Chi Kung Position Five

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Left. In the fifth position, the hands are more flattened with the fingers together, and are held with the little-Jinger side of the hands directed downwards. Imagine your energy running from the shoulders along the little-finger side of the arms and into the fingertips - though do make sure there is still space between your elhou s and your sides. Use this stance to visualize the energy flow in movements such as Play Guitar (see page 33). Fist Under Elbow {see page 51) or the early stages of Rollback and Press (see page 28).


CHI KUNG POSITION SIX Above. The sixth anil final position simply requires that you turn your hands over and relax the fingers. With both hands now in a typical yin shape, think of energy coming in through the fingertips, or of the fingers themselves growing in length. Use this stance to visualize the energyJlow in movements such as the in-hreath stage of Pal the Horse (see page 66). the Opening (see page 23) or the early stages of the Single Whip (see page 30).

more of the tai chi movements. It may only be one arm, or both - but there is always an echo of the form itself.

Throughout these exercises, your mind should be focused on the cycle of the breath and on the cyclical movements of energy around the body - rising up the spine, along the arms, or over the head and down the front of the body back to the Tcin Tien. And try to disregard any feelings of impatience or discomfort. Those who specialize in chi kung often hold these positions for ten or fifteen minutes at a time, though as an adjunct to tai chi practice, just a few minutes is quite sufficient. Remember, too, that you do not need to do all the exercises together in series. Just explore each one occasionally at the beginning or end of your tai chi session; hold the stance for as long as is comfortable, looking - without effort - for that point of stillness within, and see how you feel. Bear in mind that chi kung, like tai chi itself, is as much about using the mind as it is about using the body.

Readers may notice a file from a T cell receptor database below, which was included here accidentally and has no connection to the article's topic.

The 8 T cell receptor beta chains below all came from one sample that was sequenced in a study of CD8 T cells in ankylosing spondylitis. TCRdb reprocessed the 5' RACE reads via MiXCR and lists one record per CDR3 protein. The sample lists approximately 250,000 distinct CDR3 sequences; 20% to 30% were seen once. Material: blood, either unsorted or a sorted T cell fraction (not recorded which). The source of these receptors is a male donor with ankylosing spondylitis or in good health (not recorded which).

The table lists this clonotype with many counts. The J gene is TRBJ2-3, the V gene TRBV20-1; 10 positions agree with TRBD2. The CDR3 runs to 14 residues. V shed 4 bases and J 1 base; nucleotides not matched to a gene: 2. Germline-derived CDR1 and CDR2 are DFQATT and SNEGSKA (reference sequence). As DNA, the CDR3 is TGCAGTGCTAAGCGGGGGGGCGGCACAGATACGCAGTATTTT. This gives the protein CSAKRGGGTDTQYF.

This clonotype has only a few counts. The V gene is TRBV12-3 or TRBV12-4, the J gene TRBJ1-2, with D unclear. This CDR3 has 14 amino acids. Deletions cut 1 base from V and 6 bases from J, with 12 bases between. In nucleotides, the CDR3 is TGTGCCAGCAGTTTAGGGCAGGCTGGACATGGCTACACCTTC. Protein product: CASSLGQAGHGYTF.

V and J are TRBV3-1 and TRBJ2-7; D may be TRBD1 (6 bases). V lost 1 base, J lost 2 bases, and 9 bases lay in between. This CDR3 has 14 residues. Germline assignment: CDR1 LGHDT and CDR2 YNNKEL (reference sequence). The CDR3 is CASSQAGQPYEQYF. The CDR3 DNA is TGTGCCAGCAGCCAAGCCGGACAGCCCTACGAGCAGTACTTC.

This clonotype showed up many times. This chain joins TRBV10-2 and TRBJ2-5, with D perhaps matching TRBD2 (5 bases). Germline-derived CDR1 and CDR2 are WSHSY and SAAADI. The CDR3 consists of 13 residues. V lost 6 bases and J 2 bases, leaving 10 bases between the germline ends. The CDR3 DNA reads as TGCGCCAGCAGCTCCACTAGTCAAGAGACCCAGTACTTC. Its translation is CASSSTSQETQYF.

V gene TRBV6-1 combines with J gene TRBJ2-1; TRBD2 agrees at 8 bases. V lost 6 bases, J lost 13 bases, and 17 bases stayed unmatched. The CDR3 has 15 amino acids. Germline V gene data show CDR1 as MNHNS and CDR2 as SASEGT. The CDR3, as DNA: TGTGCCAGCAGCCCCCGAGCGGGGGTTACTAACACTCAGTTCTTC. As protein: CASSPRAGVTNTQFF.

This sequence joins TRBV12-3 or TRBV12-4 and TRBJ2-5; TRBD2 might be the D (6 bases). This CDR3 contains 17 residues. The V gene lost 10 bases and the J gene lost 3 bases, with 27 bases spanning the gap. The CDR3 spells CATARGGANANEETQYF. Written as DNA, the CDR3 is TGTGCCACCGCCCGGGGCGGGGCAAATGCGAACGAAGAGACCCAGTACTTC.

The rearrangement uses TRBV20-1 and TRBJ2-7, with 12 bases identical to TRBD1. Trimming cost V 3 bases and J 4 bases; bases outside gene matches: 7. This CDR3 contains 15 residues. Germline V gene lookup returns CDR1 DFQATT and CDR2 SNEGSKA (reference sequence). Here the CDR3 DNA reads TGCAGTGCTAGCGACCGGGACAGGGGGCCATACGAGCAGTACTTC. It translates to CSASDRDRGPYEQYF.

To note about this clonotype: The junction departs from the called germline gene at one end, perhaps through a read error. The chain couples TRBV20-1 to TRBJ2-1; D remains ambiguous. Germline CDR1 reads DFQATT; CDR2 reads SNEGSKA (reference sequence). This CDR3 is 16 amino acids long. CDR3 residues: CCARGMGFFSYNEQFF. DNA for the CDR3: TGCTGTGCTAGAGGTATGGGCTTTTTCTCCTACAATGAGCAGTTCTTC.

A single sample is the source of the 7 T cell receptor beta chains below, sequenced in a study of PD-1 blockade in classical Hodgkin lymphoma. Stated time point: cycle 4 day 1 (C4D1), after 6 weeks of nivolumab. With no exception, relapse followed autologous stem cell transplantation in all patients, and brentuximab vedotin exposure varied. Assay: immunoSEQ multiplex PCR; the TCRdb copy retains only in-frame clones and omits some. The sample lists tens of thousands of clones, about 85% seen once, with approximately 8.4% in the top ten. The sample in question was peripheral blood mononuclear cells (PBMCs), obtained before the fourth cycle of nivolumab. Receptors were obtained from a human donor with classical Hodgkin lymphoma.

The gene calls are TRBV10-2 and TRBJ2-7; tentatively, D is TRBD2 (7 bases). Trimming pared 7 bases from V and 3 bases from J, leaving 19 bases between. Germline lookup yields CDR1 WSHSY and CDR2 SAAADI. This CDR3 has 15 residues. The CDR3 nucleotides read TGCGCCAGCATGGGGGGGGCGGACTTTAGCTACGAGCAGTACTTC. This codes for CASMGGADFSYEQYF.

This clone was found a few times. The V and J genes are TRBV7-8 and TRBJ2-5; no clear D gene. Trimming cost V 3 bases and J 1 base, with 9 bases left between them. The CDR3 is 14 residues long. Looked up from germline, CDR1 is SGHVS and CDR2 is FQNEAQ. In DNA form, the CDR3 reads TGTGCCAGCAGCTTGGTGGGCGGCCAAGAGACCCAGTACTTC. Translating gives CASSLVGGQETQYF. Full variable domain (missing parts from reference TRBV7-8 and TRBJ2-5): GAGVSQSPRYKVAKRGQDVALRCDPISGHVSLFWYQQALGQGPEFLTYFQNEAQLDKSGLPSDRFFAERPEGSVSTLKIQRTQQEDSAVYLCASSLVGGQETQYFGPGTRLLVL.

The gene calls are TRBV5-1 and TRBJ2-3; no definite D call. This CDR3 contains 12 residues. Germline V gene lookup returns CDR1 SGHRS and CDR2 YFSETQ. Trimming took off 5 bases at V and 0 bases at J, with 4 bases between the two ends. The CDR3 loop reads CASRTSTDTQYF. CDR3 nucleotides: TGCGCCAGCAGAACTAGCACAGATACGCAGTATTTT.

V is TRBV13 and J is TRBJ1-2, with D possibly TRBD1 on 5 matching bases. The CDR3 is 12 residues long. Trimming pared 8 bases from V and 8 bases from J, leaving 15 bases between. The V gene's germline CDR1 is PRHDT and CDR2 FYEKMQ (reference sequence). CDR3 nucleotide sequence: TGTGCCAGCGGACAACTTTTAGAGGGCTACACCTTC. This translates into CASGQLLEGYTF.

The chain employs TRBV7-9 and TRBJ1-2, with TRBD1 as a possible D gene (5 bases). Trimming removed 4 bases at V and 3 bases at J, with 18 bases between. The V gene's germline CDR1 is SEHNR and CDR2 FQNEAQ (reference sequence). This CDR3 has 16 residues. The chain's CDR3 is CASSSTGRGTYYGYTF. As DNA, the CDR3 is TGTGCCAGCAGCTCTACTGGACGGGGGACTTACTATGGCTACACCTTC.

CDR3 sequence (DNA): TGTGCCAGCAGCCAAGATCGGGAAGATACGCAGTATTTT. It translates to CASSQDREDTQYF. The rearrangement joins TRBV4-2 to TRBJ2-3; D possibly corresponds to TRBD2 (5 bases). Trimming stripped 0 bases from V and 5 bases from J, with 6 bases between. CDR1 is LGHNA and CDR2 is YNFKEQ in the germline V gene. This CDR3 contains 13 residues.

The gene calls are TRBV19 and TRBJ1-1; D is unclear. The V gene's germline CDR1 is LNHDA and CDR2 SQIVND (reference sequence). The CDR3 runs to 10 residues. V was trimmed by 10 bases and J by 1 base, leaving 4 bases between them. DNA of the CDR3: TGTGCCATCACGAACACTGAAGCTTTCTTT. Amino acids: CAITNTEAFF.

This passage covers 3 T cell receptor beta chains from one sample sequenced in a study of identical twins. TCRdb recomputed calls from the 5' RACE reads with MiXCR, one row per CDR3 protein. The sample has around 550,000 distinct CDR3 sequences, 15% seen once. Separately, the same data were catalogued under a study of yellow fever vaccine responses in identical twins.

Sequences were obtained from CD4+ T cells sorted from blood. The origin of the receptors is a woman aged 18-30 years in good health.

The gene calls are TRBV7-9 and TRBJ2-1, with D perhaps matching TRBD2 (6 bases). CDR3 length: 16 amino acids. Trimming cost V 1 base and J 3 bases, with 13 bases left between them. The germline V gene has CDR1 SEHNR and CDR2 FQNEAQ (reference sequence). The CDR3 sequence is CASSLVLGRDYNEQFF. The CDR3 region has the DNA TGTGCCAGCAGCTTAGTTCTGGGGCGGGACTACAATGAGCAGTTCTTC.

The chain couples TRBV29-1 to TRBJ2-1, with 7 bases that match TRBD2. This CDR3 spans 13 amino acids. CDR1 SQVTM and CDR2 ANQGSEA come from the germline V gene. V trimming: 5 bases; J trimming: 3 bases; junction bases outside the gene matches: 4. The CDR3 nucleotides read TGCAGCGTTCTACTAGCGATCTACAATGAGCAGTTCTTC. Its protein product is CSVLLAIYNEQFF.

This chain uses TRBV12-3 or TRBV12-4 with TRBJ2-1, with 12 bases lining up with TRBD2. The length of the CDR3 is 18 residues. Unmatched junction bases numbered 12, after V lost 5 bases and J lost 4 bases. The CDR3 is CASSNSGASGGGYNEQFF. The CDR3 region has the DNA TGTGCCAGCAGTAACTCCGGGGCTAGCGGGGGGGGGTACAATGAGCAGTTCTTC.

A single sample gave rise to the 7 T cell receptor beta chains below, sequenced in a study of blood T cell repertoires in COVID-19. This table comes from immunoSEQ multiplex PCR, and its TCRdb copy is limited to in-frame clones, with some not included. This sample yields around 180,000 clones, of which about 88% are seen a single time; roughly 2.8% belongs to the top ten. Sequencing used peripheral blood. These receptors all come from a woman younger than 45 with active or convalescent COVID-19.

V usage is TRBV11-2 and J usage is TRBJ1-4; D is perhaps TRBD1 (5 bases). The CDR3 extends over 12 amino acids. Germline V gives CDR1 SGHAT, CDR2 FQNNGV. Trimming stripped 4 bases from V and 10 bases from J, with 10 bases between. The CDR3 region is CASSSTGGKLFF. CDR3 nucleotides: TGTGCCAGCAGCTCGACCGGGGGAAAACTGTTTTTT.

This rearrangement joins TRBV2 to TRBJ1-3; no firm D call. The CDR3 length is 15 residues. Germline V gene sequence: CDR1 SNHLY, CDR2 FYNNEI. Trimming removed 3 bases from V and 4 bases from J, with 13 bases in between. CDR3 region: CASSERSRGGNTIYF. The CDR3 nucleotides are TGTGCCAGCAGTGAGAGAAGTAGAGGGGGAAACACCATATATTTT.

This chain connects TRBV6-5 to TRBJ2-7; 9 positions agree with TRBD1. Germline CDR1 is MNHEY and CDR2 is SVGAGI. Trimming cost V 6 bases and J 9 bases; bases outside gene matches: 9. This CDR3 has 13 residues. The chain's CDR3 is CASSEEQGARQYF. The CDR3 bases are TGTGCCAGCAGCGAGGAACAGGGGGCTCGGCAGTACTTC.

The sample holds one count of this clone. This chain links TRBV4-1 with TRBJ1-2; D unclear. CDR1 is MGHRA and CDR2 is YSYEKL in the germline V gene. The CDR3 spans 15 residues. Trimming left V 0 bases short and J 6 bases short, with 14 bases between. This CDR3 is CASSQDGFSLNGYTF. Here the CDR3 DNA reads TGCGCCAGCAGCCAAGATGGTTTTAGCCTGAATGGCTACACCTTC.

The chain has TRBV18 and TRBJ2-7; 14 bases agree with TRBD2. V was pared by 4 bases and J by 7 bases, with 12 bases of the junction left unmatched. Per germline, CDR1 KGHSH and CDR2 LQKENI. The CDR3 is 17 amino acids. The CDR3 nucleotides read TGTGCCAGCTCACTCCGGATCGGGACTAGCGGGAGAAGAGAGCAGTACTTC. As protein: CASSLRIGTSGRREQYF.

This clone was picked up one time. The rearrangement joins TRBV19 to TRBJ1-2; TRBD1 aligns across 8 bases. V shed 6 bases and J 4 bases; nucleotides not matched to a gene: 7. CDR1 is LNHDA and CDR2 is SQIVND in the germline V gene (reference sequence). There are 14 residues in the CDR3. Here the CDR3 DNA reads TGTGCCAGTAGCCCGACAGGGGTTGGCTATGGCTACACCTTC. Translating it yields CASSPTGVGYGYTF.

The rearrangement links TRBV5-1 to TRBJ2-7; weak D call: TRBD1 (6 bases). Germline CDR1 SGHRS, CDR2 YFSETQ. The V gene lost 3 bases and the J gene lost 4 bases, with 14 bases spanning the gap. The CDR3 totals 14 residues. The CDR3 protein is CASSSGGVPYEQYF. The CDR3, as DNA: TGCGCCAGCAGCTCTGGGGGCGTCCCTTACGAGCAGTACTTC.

Returning is the motion of the Tao. Yielding is the way of the Tao. The ten thousand things are horn of being. Being is born of non-being.

Tao Te Ching

The Journey Continues

Although a book of this kind is a good intro-

.duction to learning tai chi, eventually you may well wish to locate someone who can demonstrate movements, correct your form if necessary and and perhaps even impart to you some of the spirit of tai chi itself.

There are many places where you can study tai chi these days (advice on finding a school or teacher is given on page 141). Most towns have their own adult education centres, not to mention university or college campus. Tai chi is also being incorporated as a teaching medium into the programmes of numerous arts and therapy organizations. In fact, it can crop up almost anywhere: ii is used in drama training, in holiday centres, in acupuncture colleges and on board ocean liners; it appears in homes for the elderly, in hospital rehabilitation units, in dance studios, and in educational institutes to help those with learning difficulties - anywhere where people are looking for a means of developing relaxation, balance and a sense of harmony between body and mind.